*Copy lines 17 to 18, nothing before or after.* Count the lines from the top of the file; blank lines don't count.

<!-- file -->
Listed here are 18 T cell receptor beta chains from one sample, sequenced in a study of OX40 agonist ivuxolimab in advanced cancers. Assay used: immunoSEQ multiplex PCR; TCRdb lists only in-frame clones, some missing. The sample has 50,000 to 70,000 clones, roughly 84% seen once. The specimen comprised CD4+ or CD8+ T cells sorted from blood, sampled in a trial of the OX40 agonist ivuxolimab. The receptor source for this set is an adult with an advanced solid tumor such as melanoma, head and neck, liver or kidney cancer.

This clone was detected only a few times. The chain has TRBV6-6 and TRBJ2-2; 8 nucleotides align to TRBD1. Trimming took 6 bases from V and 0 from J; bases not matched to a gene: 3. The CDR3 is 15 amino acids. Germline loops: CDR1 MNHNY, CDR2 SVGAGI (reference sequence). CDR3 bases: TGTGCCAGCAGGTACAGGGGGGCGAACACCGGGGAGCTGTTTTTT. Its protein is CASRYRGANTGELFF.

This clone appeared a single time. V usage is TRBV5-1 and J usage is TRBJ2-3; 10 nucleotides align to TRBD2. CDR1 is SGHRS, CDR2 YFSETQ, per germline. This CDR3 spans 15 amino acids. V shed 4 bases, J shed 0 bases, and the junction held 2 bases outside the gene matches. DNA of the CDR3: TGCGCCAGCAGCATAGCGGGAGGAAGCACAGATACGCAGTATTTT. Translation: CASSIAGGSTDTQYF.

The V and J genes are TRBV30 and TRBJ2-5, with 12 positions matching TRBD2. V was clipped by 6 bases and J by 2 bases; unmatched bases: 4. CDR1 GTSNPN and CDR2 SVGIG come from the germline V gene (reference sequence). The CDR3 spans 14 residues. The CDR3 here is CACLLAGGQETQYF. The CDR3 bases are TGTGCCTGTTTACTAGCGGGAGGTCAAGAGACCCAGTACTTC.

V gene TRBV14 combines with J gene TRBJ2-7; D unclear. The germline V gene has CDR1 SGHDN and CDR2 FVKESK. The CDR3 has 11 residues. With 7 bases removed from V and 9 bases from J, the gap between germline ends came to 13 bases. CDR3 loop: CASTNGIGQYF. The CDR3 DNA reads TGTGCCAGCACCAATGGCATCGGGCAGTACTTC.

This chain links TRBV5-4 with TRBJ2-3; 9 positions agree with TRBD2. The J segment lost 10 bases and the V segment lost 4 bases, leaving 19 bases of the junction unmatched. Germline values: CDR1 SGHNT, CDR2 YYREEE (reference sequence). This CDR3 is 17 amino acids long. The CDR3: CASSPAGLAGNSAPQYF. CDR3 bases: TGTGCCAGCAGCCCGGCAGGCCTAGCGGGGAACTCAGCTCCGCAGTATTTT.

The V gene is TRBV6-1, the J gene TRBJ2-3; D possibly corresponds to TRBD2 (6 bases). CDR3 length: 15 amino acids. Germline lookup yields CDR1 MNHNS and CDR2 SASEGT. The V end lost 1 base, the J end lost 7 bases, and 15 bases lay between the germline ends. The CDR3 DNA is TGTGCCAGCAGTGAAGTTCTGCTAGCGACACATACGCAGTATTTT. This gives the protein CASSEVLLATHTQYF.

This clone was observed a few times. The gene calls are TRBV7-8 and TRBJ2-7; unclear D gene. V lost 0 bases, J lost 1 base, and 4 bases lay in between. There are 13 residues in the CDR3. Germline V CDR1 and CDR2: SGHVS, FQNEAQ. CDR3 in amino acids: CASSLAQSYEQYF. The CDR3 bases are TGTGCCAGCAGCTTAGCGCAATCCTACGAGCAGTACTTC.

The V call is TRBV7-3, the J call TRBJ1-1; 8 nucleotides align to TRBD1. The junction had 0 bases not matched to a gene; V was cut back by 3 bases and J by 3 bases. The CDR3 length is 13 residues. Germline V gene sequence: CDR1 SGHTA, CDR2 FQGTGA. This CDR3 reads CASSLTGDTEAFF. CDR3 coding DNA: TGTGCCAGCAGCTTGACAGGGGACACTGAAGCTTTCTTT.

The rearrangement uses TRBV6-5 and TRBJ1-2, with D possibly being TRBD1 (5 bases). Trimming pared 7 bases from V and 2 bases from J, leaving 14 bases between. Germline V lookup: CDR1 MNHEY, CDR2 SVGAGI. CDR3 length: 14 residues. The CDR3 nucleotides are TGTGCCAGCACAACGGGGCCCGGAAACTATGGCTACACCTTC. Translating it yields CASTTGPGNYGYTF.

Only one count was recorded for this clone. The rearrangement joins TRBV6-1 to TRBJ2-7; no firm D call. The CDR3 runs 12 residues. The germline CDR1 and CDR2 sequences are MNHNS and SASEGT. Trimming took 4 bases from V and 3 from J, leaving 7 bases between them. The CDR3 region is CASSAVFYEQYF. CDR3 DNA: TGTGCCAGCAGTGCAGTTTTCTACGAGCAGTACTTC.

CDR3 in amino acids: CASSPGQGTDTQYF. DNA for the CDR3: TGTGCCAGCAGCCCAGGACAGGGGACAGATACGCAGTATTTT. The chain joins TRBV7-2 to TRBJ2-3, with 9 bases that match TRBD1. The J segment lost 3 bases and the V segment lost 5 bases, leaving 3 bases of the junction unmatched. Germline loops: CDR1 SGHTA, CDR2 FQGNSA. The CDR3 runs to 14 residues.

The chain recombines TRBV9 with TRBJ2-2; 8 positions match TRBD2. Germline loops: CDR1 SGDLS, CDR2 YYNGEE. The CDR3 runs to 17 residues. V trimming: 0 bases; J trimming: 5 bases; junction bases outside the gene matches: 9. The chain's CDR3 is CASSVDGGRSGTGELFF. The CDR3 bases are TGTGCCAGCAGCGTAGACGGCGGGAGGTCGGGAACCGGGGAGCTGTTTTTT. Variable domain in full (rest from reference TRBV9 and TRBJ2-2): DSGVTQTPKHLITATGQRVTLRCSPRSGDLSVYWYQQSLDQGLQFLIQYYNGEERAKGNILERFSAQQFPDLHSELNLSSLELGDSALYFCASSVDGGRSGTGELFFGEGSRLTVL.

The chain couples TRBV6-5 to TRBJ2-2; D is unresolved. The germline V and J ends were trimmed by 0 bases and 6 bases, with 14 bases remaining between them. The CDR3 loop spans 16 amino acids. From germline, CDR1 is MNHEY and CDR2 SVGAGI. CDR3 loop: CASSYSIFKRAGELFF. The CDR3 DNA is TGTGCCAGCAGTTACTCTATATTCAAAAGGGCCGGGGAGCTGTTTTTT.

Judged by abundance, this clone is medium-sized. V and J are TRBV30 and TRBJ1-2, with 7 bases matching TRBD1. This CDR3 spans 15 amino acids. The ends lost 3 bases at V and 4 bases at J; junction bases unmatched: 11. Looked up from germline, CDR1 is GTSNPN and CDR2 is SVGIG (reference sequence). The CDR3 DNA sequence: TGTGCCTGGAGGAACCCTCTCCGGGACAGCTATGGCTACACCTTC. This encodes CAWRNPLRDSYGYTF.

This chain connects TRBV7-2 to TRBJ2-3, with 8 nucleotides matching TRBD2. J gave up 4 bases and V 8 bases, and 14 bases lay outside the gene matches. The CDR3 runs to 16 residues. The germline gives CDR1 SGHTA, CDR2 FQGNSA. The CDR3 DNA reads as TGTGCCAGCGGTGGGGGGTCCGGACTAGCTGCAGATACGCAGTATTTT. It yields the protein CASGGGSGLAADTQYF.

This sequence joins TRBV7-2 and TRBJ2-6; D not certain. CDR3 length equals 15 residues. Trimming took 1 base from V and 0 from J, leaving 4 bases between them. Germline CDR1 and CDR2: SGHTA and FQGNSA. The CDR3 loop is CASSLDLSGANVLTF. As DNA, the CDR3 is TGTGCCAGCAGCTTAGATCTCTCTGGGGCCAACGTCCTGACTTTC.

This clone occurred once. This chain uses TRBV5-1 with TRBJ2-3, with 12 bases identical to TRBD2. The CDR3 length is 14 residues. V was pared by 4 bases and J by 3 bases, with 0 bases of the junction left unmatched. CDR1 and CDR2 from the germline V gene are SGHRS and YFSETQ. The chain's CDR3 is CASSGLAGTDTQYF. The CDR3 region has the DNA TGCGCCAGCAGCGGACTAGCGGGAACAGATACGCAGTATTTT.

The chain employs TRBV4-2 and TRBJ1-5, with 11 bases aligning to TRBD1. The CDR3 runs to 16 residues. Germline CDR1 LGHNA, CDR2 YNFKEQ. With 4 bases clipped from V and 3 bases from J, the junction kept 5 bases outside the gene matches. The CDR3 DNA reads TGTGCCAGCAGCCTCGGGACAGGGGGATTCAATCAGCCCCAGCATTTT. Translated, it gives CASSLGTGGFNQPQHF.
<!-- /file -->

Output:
This sequence joins TRBV7-2 and TRBJ2-6; D not certain. CDR3 length equals 15 residues. Trimming took 1 base from V and 0 from J, leaving 4 bases between them. Germline CDR1 and CDR2: SGHTA and FQGNSA. The CDR3 loop is CASSLDLSGANVLTF. As DNA, the CDR3 is TGTGCCAGCAGCTTAGATCTCTCTGGGGCCAACGTCCTGACTTTC.

This clone occurred once. This chain uses TRBV5-1 with TRBJ2-3, with 12 bases identical to TRBD2. The CDR3 length is 14 residues. V was pared by 4 bases and J by 3 bases, with 0 bases of the junction left unmatched. CDR1 and CDR2 from the germline V gene are SGHRS and YFSETQ. The chain's CDR3 is CASSGLAGTDTQYF. The CDR3 region has the DNA TGCGCCAGCAGCGGACTAGCGGGAACAGATACGCAGTATTTT.